Foodborne Diseases

Foodborne Diseases, most commonly referred to as food poisoning, is an illness caused by contaminated food items or pathogenic bacteria, viruses, or parasites that contaminate food.

In India and around the world, Foodborne Diseases are a major public health issue. As per the Union Health Minister of India, foodborne poisoning costs India USD 15 billion annually.

This article will further give details about Foodborne diseases within the context of the Civil Services Exam. 

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Overview of Foodborne Diseases

According to the World Health Organisation, at least 200 diseases have been recorded or have been caused by food contaminated with bacteria, viruses, parasites or other harmful substances.

Food poisoning impacts the public healthcare system and inadvertently affects the economy as tourism and trade is disrupted.

Foodborne diseases are caused by contamination and can occur at any stage of food production, delivery, and consumption.

Foodborne illness consists of diseases ranging from cancer to diarrhoea. Although most are gastrointestinal in nature, some can also cause neurological problems. In several low and middle-income countries, diarrhoea, on account of food poisoning, is a serious public health issue.

Causes of Foodborne Diseases

Foodborne illness is the result of haphazard handling, preparation or faulty food storage. Perhaps a combination of all three can happen too. Among the medical community, it is unanimously agreed that handwashing is one of the ways to prevent foodborne illness.

Nevertheless, it is necessary to know which are the pathogens that is the cause of the Foodborne Diseases:

1.Bacteria: Bacteria is the common cause of foodborne illness. Bacterial infections were thought to be more prevalent because no surveillance was being done for these pathogens. Generally, symptoms associated with bacterial infections are not seen until 12-72 hours of consuming contaminated food.

2. Viruses: Viral infections are the cause of at least one-third of cases of food poisoning in developed countries. The effects of viral foodborne infections are seen within 1 -3 days of consumption.

Some commonly known foodborne viruses are:

  • Hepatitis A
  • Hepatitis E
  • Norovirus
  • Rotavirus

3. Parasites: Most foodborne parasites are zoonotic in nature, as in it is transmitted from animals to humans. The symptoms are pretty much the same in case of bacterial and viral foodborne diseases.

Some commonly known food parasites are as follows:

  • Platyhelminthes
  • Nematode
  • Protozoa

4. Natural Toxins: Many foods contain natural toxins. More than animals (the poisonous variety being rare), its plants that are mainly toxic. Plants use passive defence such as poisons and distasteful substances such as sulphur compounds in garlic and onions. Other plant based food items such as mushrooms have toxicity which are normally fatal to humans and animals alike.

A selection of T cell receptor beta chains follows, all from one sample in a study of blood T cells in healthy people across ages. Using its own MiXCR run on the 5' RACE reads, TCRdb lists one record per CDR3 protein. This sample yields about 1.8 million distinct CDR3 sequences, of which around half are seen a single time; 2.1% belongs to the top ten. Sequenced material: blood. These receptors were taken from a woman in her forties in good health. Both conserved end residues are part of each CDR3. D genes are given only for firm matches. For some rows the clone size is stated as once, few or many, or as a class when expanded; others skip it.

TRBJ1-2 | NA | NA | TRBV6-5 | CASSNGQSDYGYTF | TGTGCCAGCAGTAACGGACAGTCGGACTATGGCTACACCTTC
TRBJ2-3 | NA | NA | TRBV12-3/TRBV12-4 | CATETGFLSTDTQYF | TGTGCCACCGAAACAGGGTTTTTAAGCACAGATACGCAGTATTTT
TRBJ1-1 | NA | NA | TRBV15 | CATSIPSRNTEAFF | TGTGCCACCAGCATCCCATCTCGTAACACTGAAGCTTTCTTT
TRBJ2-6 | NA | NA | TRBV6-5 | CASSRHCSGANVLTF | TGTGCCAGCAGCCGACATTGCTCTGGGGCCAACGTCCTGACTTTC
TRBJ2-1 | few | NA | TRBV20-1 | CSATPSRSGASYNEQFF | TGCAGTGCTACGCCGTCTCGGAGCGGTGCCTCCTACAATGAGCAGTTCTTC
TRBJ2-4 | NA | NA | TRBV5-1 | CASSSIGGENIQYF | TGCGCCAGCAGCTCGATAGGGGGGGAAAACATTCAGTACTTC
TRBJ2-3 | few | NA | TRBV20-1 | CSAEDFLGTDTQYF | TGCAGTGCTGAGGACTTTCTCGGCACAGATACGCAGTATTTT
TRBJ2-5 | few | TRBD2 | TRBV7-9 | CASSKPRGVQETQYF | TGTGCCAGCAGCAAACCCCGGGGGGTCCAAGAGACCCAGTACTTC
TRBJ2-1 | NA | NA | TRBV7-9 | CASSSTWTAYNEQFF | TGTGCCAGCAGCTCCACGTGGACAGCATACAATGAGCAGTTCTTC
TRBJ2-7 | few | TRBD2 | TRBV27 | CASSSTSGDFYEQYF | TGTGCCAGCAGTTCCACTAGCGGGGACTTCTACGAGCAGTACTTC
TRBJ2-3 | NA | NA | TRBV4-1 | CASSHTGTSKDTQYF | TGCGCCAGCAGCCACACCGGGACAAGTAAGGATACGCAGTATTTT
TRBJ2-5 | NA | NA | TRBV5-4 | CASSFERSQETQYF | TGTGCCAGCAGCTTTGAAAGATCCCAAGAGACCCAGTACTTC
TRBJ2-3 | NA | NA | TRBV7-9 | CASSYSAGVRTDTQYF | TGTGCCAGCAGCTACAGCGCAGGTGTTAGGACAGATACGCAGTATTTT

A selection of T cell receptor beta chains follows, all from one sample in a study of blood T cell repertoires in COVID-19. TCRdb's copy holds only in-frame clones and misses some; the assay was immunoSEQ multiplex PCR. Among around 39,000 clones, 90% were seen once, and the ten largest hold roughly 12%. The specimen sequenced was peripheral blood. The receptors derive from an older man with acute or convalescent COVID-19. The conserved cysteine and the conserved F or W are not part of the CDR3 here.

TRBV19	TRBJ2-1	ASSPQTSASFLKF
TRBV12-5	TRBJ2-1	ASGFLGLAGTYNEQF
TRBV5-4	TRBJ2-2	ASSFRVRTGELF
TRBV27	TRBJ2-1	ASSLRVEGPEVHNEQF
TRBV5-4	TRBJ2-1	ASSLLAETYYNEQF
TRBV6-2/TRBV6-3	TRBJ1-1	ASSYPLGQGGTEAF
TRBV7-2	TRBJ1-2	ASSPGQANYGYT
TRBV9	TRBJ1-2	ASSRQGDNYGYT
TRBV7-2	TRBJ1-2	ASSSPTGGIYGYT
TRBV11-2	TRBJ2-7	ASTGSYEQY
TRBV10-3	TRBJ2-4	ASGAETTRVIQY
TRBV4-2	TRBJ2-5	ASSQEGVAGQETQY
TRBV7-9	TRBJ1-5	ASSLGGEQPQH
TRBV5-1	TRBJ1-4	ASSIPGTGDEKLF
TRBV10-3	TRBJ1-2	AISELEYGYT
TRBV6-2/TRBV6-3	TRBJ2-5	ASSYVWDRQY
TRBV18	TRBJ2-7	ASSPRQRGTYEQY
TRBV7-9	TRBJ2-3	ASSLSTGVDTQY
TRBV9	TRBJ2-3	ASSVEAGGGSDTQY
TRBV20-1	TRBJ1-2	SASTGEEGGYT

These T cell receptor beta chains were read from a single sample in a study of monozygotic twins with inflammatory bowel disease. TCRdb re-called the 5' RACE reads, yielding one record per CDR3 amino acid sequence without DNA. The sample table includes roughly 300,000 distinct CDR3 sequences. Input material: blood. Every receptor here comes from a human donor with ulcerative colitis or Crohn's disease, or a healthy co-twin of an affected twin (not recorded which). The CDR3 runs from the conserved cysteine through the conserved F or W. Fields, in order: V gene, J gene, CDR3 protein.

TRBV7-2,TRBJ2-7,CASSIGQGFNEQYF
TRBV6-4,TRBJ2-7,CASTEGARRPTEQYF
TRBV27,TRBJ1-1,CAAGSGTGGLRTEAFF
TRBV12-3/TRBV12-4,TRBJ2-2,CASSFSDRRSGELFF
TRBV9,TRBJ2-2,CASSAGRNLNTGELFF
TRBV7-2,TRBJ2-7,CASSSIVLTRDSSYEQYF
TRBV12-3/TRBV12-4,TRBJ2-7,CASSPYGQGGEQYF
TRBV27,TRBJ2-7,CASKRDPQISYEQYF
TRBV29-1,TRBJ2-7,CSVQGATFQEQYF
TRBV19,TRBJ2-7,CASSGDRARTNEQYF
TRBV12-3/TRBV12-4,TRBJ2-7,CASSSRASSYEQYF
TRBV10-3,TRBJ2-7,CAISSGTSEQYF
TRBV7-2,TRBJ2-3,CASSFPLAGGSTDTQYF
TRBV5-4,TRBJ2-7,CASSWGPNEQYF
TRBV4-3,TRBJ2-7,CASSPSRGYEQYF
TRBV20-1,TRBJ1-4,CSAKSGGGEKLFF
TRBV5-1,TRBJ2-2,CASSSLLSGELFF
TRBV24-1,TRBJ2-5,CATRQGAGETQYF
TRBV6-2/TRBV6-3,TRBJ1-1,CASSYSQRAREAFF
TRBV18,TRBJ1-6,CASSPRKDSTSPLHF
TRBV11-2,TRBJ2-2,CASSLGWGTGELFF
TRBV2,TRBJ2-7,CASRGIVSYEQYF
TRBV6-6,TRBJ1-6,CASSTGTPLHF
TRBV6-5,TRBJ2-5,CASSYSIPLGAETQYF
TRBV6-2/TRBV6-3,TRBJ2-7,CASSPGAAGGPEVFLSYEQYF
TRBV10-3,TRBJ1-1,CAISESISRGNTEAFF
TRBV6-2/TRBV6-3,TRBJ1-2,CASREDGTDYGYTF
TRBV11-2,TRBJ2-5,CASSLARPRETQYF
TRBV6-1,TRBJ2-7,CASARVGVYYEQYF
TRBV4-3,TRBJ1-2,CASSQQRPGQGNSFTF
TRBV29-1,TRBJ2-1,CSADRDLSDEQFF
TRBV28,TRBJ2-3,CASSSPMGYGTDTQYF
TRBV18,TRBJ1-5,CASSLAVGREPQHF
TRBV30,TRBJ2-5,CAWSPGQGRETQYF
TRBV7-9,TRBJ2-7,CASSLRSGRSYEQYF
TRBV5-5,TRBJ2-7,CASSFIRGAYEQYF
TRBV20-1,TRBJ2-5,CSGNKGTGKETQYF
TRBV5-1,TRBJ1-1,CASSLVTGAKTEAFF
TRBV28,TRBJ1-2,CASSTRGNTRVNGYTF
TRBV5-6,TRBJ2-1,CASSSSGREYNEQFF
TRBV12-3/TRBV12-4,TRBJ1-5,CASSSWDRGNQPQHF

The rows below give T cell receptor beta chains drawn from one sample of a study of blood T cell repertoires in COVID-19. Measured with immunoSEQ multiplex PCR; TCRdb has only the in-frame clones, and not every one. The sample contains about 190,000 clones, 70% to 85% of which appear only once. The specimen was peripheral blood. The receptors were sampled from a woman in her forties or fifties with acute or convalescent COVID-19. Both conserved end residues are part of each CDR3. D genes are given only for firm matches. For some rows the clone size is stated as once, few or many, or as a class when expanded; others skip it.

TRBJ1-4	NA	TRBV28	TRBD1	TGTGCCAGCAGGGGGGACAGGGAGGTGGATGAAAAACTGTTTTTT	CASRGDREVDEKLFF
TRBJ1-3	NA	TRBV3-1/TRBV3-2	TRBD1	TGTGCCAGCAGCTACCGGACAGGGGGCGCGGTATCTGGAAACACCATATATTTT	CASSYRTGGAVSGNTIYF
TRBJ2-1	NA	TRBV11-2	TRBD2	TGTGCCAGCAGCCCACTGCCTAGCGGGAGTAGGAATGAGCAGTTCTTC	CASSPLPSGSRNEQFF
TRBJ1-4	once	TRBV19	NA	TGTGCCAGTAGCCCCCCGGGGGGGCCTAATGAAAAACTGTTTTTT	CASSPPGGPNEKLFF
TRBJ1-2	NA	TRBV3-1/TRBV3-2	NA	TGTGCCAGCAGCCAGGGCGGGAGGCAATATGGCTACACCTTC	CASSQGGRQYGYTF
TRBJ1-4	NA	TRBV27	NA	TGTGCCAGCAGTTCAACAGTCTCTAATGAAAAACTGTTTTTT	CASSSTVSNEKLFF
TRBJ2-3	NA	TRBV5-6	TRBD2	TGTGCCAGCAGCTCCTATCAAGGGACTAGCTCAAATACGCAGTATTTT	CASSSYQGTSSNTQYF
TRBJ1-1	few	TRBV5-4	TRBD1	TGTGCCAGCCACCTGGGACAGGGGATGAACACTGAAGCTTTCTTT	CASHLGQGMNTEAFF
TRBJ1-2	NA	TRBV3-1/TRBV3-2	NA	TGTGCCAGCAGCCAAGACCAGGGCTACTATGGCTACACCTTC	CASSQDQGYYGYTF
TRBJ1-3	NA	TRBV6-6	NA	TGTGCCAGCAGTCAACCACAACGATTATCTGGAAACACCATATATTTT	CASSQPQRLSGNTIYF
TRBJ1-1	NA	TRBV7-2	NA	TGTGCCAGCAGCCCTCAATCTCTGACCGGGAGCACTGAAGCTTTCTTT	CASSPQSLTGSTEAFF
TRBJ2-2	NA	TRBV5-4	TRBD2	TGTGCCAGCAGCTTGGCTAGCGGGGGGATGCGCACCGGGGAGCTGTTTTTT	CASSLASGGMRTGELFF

Some plants contain substances which are toxic in large doses, but have therapeutic properties in appropriate dosages.

  • Foxglove contains cardiac glycosides.
  • Poisonous hemlock (conium) has medicinal uses.

WHO Initiatives against Foodborne Diseases

The World Health Organisation has given much help in building the capability to detect, manage, and prevent foodborne risks in member nations.

Foodborne diseases are a part of Sustainable Development Goal 3 and are of utmost importance towards WHO’s work.

The World Health Organisation has also come up with a ‘Five Keys to Safer Food’ manual to better prepare against food-related hazards. In addition, it also provides guidelines on how to process, handle and consume food to limit the spread and contact of foodborne illnesses.

The core messages of the Five Keys to Safer Food are:

  • Keep clean;
  • Separate raw and cooked;
  • Cook thoroughly;
  • Keep food at safe temperatures; and
  • Use safe water and raw materials.

The organization has collaborated with the Food and Agriculture Organization to create the Codex Alimentarius, a nongovernmental organization whose primary task is in creating food standards, guidelines and codes of practice that contributes to the safety, quality of international food trade.

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Aspirants can find complete information about upcoming Government Exams through the linked article. More exam-related preparation materials will be found through the links given below

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